Remembering Elie Wiesel

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In a time when the world seems like a darker place, it is important to remember those who speak up for justice, hope and humanity.

Elie Wiesel, Holocaust survivor, Nobel Peace Prize winner and global advocate for peace and justice who died last Saturday at 87 was one of them.

Perhaps most admired for his iconic book ‘Night’, a harrowing testimony of the Holocaust, Wiesel used his voice to speak out against the genocides in former Yugoslavia, Rwanda, Darfur and Sudan. Wiesel declared: “if I survived, it must be for some reason, I must do something with my life.”

Unafraid to challenge world leaders and a role model for many around the world, his words ring true for all those who work tirelessly to build a better world.

In his Nobel Peace Prize acceptance speech, Wiesel said: “When human dignity is in jeopardy, national borders and sensitivities become irrelevant. Whenever men or women are persecuted because of their race, religion or political views, that place must – at that moment – become the centre of the universe.”

The committee praised him as “one of the most important spiritual leaders and guides in an age when violence, repression and racism continue to characterize the world.” With divisions, violence and attacks increasingly marking international headlines, his words are as relevant today as they were in 1986 when awarded the Prize.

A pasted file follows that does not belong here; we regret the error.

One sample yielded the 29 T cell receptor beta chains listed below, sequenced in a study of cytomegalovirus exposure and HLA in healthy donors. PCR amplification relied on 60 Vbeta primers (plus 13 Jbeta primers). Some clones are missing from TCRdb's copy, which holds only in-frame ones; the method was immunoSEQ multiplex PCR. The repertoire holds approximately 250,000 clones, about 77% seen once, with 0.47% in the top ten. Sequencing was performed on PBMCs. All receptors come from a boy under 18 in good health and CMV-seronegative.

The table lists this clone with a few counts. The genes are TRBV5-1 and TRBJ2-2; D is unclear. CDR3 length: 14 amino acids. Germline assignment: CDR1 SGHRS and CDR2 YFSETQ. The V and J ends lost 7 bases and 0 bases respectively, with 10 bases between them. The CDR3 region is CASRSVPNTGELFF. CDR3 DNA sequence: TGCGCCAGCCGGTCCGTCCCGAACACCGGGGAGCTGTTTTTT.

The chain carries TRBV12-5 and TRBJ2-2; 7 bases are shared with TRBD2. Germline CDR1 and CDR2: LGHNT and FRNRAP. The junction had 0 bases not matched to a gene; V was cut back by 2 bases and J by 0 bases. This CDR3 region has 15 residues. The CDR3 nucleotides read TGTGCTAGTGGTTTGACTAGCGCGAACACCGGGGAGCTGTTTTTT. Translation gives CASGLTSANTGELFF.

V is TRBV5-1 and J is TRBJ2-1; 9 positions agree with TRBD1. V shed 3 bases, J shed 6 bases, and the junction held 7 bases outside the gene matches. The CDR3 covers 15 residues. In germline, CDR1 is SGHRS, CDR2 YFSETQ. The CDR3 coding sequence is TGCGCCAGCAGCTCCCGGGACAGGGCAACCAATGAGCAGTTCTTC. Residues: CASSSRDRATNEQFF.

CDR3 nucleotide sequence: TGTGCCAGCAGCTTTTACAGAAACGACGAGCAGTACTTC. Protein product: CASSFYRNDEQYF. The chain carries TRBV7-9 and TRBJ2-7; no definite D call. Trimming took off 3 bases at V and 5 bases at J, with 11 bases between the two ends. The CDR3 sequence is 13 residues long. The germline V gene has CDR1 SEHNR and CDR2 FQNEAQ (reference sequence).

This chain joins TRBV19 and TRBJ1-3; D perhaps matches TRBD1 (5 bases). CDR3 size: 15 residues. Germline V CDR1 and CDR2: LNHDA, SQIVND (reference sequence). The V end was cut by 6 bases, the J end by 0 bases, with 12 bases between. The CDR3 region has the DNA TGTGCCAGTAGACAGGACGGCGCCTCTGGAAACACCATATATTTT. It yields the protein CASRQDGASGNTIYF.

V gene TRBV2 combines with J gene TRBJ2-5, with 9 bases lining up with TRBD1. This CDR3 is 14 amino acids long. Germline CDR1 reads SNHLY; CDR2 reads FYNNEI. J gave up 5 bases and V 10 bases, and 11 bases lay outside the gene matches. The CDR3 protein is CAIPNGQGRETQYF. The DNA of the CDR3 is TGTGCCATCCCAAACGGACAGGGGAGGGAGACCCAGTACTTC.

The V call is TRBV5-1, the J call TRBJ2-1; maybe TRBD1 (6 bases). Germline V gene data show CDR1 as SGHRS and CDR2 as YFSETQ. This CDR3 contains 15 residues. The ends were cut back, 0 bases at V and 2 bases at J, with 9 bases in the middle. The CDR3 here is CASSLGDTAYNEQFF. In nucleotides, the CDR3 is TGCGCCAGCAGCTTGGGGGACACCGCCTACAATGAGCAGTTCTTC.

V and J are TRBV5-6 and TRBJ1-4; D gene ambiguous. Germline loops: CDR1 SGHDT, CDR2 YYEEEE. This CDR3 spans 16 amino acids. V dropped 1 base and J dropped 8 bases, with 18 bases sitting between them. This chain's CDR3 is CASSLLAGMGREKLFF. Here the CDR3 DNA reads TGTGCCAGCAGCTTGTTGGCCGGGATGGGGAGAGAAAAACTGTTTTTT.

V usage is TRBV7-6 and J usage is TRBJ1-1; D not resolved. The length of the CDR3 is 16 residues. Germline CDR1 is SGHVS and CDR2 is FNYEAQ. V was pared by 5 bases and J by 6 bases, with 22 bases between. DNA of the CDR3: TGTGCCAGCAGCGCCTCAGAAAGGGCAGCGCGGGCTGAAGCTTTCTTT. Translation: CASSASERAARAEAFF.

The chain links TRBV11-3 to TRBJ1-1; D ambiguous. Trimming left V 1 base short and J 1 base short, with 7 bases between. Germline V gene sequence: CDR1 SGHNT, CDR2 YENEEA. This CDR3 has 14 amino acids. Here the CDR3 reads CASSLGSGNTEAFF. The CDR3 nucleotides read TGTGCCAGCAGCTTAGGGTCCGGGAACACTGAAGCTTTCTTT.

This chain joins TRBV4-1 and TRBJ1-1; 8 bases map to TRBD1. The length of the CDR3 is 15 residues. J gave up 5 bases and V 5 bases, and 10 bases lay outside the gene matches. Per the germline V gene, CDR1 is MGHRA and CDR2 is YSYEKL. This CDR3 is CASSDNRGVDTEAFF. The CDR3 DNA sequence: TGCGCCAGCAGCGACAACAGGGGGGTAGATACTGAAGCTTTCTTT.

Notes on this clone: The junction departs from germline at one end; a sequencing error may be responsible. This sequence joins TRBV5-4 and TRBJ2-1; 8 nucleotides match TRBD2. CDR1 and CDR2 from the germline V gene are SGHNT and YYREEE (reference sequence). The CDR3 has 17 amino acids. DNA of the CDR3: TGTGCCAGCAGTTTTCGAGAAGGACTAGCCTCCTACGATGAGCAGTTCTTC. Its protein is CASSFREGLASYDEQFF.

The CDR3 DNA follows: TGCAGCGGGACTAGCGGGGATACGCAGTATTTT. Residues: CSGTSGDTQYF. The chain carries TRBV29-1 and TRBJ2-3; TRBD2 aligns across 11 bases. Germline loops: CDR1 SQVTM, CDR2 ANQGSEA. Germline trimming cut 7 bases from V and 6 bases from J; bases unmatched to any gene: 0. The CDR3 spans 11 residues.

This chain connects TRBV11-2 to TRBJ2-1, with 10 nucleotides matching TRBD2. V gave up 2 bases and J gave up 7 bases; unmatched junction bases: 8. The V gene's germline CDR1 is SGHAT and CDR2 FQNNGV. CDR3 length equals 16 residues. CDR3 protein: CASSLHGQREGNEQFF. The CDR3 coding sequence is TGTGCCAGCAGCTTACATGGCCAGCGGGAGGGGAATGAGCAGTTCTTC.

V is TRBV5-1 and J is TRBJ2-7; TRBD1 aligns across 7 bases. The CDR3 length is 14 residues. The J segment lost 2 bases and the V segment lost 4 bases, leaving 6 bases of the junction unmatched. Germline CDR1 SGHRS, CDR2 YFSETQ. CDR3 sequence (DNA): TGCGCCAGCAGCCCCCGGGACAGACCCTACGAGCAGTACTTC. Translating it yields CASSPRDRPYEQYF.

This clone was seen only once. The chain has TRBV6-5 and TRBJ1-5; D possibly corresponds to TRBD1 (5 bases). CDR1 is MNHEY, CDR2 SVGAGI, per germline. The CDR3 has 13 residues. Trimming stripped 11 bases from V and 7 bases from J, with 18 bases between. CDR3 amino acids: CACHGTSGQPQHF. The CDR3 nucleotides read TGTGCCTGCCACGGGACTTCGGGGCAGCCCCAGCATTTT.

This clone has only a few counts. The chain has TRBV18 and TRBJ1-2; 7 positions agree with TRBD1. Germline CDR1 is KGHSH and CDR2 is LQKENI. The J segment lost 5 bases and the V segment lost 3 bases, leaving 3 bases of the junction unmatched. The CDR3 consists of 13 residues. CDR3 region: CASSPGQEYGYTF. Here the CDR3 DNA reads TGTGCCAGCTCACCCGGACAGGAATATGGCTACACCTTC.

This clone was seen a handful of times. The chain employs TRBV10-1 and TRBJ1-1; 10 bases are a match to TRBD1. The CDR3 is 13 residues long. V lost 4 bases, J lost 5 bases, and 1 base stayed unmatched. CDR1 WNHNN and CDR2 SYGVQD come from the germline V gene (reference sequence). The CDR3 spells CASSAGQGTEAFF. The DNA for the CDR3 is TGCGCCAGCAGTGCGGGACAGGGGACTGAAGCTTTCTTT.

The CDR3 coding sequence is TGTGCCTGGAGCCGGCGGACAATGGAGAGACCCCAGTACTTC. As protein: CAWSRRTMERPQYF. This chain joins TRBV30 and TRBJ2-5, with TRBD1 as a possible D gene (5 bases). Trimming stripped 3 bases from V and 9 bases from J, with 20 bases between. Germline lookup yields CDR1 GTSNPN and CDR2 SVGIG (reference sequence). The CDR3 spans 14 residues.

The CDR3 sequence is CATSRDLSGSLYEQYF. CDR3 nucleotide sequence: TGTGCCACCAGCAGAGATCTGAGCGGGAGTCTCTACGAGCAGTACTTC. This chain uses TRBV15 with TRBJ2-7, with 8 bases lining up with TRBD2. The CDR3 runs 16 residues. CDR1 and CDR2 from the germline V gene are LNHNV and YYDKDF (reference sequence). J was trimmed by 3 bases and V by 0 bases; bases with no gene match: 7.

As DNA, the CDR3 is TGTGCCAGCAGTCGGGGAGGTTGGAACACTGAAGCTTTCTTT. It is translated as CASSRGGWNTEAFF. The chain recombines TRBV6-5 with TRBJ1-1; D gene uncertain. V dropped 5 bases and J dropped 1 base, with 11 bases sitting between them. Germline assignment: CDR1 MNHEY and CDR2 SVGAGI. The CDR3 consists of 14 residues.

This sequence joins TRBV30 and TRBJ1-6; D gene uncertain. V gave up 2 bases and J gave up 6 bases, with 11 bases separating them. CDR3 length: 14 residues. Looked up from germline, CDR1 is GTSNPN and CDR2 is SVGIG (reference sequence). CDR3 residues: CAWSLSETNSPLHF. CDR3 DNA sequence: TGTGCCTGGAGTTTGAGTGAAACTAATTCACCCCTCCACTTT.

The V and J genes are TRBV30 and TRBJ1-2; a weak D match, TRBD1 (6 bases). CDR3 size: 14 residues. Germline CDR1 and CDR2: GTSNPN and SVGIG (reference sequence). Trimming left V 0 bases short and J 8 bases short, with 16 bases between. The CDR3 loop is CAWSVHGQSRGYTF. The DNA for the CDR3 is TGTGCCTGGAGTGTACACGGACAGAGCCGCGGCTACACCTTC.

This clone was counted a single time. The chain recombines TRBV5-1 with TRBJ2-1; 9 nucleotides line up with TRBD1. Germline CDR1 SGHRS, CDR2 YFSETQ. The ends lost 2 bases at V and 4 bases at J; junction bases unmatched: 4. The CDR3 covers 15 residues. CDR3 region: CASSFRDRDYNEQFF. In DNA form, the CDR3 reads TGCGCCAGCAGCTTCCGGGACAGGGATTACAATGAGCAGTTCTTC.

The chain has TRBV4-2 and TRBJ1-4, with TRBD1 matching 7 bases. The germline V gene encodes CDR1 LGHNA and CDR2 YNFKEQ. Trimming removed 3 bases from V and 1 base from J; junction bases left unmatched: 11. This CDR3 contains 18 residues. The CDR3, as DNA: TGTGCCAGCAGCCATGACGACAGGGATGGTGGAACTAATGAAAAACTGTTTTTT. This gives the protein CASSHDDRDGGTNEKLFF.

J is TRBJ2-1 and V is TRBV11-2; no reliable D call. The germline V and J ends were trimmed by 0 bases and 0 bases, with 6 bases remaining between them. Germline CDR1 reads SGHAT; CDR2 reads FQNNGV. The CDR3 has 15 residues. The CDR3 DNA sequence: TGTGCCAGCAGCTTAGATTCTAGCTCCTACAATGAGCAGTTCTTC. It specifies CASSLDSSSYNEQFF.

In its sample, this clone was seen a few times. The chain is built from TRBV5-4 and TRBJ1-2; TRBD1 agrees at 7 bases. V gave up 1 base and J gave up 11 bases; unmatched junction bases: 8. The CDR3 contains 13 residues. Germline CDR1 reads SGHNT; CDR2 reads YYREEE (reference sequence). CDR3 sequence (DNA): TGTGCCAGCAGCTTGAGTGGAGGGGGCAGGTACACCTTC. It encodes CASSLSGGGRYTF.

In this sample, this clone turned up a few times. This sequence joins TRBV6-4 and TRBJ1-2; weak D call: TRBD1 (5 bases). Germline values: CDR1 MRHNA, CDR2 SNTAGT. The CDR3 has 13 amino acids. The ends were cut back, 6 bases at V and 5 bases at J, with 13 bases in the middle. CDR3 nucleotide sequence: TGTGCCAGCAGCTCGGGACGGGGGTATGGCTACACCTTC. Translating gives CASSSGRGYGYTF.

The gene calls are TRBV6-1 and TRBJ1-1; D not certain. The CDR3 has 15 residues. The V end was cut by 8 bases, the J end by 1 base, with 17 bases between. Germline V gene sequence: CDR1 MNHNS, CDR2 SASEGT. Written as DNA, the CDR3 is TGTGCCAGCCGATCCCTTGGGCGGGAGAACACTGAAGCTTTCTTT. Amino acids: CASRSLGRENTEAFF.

Not only an influential voice reminding humanity of the damage it can inflict on itself, Wiesel also stood for action. For hope, courage, determination and the power of individuals to stand against injustice and violence, and to build a better future.

It is an attitude we see in the work of our partners and the work of all the local peacebuilding organisations we map through Insight on Conflict. Whether this is the work of young peace activists stopping young people turning to extremism in Pakistan, inspirational individuals risking their lives to rescue child soldiers in DR Congo, or networks of volunteers working to tackle violence, hate speech and human rights abuses in Burundi, it is this spirit of effective local action against violence and injustice that we are proud to support.

It is perhaps his enduring message of hope that will live on in the hearts of so many. Wiesel stated: “In the midst of death, there is a human being who sacrifices his days and nights–and maybe risks his life–to save people he’d never met. Camus said, “Where there is no hope, one must invent hope.” It is only pessimistic if you stop with the first half of the sentence and just say, there is no hope. Like Camus, even when it seems hopeless, I invent reasons to hope.”

It is hope that we see in the work we support around the world, and in all those who believe in our cause. At Peace Direct, we sincerely hope that through our work we can contribute to the legacy of those like those like Wiesel, who stand unambiguously and passionately for a better world, for the benefit of all.